Across America, School Lunches Now Come With a Serving of Politics

Wednesday, February 12, 2014

Children eat at a federally-funded Head Start Program school, 09/20/12 in Woodbourne, NY. The school provides early education, nutrition & health services to children from low-income families. (John Moore/Getty)

In 1946, the National School Lunch Act created the modern school lunch program. By the end of the school year in 1947, around 7 million children had been served.  

The National School Lunch Program has steadily grown since—last year more than 5 billion school lunches were served to over 30 million students across the country, according to the USDA. In total, more than 224 billion lunches have been served since the program’s start.  

But with every lunch comes new criticism of the program.

In New York, one problem is just how early school lunches are served. Because of a shortage of space in cafeterias, tens of thousands of students eat their lunch before 11 A.M.—sometimes as early as 9 A.M.

Meanwhile, in Minnesota, almost four dozen public school districts are coming under fire for completely denying lunch to students from low-income families who don’t come up with the 40-cent cost of a reduced-priced lunch. Similar practices have been reported in schools in Utah and Texas.

Then, there’s the long-standing issue of nutrition: After Congress passed the Health, Hunger-Free Kids Act in 2010, school menus changed to include more vegetables, and sometime students started complaining that the new "healthy" meals were neither tasty nor filling. 

Americans have been talking about how to fix school lunches for a long time: Why is this so hard to fix? And what should the school lunch of the future look like?

Marion Nestle, professor of Nutrition and Food Studies and Public Health at New York University, has given this issue much thought. She also runs the blog FoodPolitics.com. Professor Nestle joins The Takeaway to discuss the main obstacles to better lunches and what the lunch program of the future should look like.

Check out our interactive infographic below that shows when school lunches are served in New York City.

Guests:

Marion Nestle

Hosted by:

Todd Zwillich

Produced by:

Mythili Rao

Editors:

T.J. Raphael

Comments [13]

Kitty from Georgia

My kids have graduated from the public school system in Georgia. One graduated in 2005 and one in 2011. I don't remember the older one having so much difficulty with the times she had to eat, but the younger one definitely had some 10:45 lunch times! In our schools, though, most of the teachers allowed the kids to bring a snack for the afternoon which was nice. BUT, in high school, some of those kids started their day with a 6 am class so eating at 10:45 or 11:00 wasn't bad. Then, they ended their day at 2 so not so bad. The problems I have seen with school lunches are...you can't please everyone. Kids are allowed to eat unhealthy foods at home and so they expect to see junk on their trays at school. The amount of food thrown away is awful. I like Jamie Oliver's Food Revolution. I was appalled to see that some of the kids interviewed by him in his first season didn't even know what a tomato is. That's just ridiculous.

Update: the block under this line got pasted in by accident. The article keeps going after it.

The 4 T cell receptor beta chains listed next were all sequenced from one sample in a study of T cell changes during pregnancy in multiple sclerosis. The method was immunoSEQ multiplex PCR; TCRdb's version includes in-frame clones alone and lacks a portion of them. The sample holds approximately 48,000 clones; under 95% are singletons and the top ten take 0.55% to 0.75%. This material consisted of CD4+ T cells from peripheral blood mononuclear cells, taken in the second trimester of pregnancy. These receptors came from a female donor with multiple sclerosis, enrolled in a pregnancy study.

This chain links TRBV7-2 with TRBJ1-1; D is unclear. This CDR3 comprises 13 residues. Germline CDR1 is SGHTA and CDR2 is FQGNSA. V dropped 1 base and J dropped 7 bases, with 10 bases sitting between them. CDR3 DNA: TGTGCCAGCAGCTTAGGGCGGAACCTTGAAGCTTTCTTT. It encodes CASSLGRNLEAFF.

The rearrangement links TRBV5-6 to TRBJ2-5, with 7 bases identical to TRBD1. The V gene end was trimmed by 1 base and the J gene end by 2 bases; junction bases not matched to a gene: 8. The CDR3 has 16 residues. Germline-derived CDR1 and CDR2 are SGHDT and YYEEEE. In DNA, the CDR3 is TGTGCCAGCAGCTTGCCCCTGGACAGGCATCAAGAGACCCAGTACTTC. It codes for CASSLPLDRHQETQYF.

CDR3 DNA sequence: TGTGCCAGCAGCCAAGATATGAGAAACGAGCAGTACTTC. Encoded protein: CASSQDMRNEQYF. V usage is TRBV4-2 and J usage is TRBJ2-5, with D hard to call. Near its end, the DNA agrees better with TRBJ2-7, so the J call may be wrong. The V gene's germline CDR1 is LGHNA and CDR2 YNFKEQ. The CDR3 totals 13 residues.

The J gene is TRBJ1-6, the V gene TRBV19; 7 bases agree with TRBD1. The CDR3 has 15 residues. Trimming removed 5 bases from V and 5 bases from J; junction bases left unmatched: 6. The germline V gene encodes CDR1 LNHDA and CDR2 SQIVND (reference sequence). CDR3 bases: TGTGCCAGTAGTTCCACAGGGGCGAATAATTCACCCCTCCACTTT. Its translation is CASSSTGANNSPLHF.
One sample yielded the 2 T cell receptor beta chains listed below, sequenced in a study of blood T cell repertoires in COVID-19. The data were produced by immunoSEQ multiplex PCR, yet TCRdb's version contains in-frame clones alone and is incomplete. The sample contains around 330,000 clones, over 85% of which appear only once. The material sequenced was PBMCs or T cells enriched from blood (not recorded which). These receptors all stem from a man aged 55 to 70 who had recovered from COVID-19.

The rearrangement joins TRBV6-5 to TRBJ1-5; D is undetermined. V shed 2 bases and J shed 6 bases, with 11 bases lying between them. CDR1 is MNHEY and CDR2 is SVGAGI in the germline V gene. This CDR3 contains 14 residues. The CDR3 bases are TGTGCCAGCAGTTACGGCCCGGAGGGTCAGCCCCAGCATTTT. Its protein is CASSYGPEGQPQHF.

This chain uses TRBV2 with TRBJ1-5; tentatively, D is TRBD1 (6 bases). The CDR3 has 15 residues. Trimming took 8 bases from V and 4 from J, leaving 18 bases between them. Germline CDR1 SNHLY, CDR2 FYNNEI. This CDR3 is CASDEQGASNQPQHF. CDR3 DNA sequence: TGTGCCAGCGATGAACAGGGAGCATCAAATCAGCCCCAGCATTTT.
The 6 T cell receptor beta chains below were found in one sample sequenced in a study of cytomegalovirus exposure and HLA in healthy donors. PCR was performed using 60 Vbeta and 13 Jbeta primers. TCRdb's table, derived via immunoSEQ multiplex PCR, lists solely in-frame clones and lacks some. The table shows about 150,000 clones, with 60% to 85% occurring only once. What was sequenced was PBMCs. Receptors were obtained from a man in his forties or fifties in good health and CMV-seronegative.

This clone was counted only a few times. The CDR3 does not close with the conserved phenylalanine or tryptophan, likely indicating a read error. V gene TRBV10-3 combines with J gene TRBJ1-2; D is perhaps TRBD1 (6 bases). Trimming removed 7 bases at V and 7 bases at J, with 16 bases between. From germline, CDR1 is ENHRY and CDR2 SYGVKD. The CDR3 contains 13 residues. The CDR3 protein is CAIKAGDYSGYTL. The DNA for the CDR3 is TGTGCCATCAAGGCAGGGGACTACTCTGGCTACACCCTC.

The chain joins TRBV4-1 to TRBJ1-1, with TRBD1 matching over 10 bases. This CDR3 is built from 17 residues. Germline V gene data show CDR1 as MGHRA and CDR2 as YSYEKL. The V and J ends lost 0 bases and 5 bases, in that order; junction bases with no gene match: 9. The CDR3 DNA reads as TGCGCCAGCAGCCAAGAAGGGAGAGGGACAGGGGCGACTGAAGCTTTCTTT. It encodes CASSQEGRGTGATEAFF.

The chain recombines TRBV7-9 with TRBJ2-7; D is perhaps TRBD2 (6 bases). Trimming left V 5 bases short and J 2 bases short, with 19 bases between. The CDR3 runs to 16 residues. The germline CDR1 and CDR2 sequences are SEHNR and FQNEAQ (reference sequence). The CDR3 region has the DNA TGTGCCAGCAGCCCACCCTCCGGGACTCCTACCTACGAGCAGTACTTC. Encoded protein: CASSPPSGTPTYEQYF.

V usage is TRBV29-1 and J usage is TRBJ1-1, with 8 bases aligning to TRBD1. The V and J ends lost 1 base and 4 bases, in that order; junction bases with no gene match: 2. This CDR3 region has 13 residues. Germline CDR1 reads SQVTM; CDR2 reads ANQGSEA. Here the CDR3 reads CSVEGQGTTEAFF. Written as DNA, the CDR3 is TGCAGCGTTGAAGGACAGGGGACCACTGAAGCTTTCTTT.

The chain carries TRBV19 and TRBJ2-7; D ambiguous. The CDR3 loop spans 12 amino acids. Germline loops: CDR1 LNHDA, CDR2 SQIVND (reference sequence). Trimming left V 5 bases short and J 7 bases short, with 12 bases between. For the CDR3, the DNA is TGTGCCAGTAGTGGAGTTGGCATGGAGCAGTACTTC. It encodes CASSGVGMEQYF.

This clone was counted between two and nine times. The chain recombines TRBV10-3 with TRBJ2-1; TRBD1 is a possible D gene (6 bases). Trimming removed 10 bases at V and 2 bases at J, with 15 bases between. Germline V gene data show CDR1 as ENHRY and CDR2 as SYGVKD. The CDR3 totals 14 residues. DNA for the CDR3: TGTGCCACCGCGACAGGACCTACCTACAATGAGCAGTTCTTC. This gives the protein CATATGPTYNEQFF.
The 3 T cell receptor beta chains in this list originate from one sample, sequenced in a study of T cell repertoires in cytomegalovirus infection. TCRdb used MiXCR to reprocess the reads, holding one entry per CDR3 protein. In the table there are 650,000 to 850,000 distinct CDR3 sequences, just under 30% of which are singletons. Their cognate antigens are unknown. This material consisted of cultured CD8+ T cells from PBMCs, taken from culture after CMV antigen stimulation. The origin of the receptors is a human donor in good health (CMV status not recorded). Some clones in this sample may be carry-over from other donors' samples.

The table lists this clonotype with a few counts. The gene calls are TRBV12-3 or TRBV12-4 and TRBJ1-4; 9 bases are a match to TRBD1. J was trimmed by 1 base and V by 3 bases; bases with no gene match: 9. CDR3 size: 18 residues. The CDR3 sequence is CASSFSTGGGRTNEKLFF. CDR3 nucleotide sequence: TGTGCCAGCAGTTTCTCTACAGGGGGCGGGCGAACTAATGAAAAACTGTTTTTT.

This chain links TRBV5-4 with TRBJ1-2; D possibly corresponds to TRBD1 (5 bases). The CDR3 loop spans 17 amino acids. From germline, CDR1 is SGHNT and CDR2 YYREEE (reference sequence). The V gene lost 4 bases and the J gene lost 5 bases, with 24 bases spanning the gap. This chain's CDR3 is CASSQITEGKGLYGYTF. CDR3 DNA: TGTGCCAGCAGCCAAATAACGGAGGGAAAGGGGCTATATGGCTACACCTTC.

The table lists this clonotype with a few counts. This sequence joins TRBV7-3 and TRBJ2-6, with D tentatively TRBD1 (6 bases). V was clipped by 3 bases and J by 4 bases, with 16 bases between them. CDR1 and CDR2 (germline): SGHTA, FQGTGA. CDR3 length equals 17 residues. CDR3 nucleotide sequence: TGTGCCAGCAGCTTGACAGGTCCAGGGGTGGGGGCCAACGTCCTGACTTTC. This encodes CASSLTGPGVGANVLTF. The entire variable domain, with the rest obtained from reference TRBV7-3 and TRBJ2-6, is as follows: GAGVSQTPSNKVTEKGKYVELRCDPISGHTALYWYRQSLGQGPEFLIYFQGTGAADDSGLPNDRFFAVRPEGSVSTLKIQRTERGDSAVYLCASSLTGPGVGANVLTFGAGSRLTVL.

Feb. 16 2014 12:48 PM
CAROLINE from NJ USA

Ooops! Forgot! Drink more water!!!!

Feb. 14 2014 01:31 PM
CAROLINE from NJ USA

Let's Move, and Eat Healthy are good solid plans M. Obama put together and promotes. She and her kids look pretty healthy... Usually, 1[one] gram of protein is sufficient for the day. 2 oz of protein is .56 grams; that is about 1/2 the amt. needed to be healthy. When whole grains and complex carbs. are included that is a perfect lunch.

Just because kids don't think it's enough to eat shouldn't be a school's guideline. Most Americans over eat; portion size is out of balance for most of us. Eating a large meal at lunch would be best, but schools can't and shouldn't be the only provider of food for a child.

My child didn't feel like eating breakfast, nor did I. Tha's a potential problem, but we learned to cope with it, and often had a snack before bed which suited for having either a very early school lunch or a late one. Yes! Late lunch was a difficult wait, but we survived, and were/are very healthy individuals.

If you put good nutrition in, no matter the schedule, you don't need big servings. American's have gotten used to eating pizza, and it's OK to have as long as other meals have more complex foods, and lots of fiber.

Feb. 14 2014 01:24 PM
Marc

Professor Nestle embarrassed herself and her institution in this interview. The Takeaway was that if we are in trouble with school lunches, its because people like Nestle have a hand in it.... and that tarnishes the good with the bad.